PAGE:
Eating in Paris: Embarrassing Travel Moments

Jet lagged, lacking proper sleep, at 8:30 p.m. on the day we landed in Paris, we could not figure out how to get past the inner lobby door of our apartment building. We remembered the digicode, and successfully opened the outer door, but we’d forgotten that the inner door opened with the little plastic wand on our key chain.

(Never mind that this is how we open doors at the university where I teach journalism. On our first night in Paris we simply could not think.)

After numerous attempts at using the front digicode to enter the inner door, I said I’d go out in search of help. What kind of help, I had no idea. But I went to a café around the corner where the maitre d’ (or perhaps the owner) seemed friendly when I passed by earlier in the evening. He listened and went in search of someone who knew someone in the building. By some divine intervention, a waiter did know someone. He called his friend and the friend came downstairs to show my exhausted husband how to get inside.

Meanwhile, I found some friendly American women to talk to. It’s true, the 7th is filled with Americans. On our first night in town, that was comforting indeed.

The following night, we went to the café for an early supper. Simple but filling bistro fare, a bottle of wine we liked and crème brulee for my husband and profiteroles for me.

The waiter was all smiles and gave us extra attention. The maitre d’ inquired about our visit, and it was well worth the 60 euros we spent there.

There may be fancier places to eat in this neighborhood. But we were treated kindly at this one.

Au revoir until Tuesday.


Jann said…
What a wonderful dinner that was...hard to eat and even function when you have all that jet-lag....I hope you get to meet more wonderful Americans and French in your will! A friendly face,comment or two can be good for the soul! Have fun!
Mary said…
Mimi, it's the simple meals and gestures that often create the best memories, right? That meal looks so good and I bet it was the perfect thing for your jet lag. I'm looking forward to hearing more.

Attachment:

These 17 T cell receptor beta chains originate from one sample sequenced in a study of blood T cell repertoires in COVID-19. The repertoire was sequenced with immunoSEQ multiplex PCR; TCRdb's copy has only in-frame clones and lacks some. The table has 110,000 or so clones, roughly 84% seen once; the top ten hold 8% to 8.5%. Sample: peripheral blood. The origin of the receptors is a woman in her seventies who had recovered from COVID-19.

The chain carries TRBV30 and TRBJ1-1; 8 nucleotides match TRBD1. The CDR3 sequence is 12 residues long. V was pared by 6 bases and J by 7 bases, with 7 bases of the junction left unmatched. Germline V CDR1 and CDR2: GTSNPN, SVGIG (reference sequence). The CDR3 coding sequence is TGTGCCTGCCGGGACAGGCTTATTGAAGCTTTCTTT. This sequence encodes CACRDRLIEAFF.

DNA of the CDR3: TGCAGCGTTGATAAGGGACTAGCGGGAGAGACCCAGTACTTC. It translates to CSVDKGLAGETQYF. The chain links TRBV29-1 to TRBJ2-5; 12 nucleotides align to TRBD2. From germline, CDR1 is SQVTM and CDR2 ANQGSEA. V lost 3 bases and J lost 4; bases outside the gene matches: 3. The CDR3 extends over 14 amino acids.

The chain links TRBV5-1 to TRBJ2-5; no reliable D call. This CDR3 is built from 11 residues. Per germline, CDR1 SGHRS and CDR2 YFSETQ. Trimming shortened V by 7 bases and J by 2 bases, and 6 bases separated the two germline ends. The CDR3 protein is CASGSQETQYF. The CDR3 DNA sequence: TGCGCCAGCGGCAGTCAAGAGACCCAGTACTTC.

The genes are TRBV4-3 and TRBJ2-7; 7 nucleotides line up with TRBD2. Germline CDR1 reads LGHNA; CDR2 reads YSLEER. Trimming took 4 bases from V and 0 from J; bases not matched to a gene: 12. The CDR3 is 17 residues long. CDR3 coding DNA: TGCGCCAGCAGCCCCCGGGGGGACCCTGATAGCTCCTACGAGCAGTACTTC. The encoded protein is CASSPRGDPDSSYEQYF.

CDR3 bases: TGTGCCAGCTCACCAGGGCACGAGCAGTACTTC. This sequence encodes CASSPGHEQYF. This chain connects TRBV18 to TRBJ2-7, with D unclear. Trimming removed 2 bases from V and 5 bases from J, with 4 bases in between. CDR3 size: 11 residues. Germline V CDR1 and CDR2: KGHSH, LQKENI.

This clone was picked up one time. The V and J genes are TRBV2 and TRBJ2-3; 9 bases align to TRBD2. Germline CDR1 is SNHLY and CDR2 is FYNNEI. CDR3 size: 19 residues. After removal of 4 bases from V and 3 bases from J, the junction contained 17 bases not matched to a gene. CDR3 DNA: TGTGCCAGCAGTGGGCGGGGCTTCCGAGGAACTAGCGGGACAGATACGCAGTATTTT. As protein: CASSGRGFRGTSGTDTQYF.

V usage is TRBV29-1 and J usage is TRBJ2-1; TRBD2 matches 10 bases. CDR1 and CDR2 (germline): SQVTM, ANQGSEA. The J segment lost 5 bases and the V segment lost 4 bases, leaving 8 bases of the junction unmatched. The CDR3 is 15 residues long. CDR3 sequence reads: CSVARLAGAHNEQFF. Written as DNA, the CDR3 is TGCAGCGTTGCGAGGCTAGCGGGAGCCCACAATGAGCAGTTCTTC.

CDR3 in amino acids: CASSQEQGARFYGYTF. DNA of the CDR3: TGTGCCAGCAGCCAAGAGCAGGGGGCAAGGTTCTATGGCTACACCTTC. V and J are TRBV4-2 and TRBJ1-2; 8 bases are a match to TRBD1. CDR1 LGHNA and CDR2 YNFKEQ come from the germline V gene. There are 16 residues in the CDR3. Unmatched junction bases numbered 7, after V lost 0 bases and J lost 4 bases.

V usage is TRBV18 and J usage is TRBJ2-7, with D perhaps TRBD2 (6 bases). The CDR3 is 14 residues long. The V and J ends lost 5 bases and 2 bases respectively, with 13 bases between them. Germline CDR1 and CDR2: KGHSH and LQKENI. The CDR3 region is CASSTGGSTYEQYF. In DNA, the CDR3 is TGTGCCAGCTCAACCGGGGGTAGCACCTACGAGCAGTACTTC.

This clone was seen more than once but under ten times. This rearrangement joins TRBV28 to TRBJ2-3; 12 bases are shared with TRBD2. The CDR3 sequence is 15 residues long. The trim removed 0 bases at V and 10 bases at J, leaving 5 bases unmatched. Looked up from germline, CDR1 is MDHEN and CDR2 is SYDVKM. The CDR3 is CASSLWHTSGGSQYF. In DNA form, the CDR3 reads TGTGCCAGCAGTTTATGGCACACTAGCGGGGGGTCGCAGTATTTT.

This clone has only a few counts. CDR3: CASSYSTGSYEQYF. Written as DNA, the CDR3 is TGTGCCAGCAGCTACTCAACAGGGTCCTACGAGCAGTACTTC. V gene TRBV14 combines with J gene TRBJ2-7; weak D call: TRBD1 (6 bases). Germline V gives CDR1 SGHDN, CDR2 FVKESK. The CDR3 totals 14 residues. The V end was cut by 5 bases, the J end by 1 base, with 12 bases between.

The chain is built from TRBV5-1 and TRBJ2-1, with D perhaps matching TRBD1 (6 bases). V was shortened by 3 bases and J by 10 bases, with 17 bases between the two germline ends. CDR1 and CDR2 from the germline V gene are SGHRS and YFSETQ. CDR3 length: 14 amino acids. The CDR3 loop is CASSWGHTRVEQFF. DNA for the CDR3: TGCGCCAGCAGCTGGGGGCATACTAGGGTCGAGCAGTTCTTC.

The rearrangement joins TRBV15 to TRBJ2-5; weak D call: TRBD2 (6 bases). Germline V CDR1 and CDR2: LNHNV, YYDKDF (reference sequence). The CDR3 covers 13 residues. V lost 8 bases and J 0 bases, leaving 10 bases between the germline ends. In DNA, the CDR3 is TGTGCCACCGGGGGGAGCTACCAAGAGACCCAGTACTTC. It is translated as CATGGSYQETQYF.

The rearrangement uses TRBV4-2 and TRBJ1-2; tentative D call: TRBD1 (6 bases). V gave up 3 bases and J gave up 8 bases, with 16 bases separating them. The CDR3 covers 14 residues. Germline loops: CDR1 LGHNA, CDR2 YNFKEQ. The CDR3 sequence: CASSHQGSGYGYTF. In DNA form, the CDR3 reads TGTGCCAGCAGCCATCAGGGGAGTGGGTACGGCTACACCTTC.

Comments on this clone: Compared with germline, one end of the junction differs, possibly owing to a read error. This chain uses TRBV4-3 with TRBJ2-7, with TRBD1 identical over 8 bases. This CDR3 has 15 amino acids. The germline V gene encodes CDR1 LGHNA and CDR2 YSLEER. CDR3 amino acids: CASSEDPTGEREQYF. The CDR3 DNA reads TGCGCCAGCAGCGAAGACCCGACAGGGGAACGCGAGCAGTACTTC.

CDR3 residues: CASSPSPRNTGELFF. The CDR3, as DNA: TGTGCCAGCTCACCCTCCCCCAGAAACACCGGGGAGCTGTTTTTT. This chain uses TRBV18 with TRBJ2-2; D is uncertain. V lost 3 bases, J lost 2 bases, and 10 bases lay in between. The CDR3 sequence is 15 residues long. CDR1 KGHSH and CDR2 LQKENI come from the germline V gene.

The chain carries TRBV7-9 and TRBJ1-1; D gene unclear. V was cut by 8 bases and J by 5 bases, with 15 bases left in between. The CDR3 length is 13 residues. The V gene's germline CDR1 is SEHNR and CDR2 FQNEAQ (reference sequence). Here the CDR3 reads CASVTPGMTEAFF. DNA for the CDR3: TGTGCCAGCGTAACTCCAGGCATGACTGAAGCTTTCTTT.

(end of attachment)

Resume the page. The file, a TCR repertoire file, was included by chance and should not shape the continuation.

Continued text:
Katie said…
Nothing like a bottle of red and a plate of frites to cure whatever....not to mention the profiteroles....Bom Weekend!
Toni said…
That you managed to find someone who knew someone who got you in was, indeed, divine intervention! And to have a neighborhood bistro that serves simple fare is one of those simple pleasures that makes travel so satisfying!
fiona said…
I know exactly where you are coming from with the "jet lag" and to inability to think properly. I always feel like a walking zombie for a few days after a long flight and major body clock / time changes. You have done well.

Its great to keep up with your adventures on here.
Anonymous said…
Have fun
Chris Late said… you've made it to heaven...congratulations! I'll be expecting lots of fodder for vicarious experiences.

Farmgirl Cyn said…
Oh Mimi, I think we are ALL living vicariously this week! I am jealously thrilled for you! Can't wait to hear more of your adventures.
PS remind me again what a euro is worth in American $$$!
The jet lag from here to Paris is really debilitating! You've had a wonderful settling in and now a great story! Great picture!
Christine said…
Sounds like you're off to a great start Mimi - making friends, finding a great bistro - and it doesn't surprise me at all!
Awaiting your next post...
Mimi said…
We are eating well, walkking a lot, and going throiugh carnets like mad.

The wine is cheap, the men awesome, the women beautiful, the children adorable, the weather unpredictable, and the pickpockets on the prowl.
Terri said…
Oh, BOY....I can relate to that jet lag and not figuring out how to get IN the front We've done it also on a few occassions. So glad to hear it ended well.
That Bistro looked delightful! (I want names when you get home for my Oct. visit) And the food looked divine. Ah yes.....Paris!

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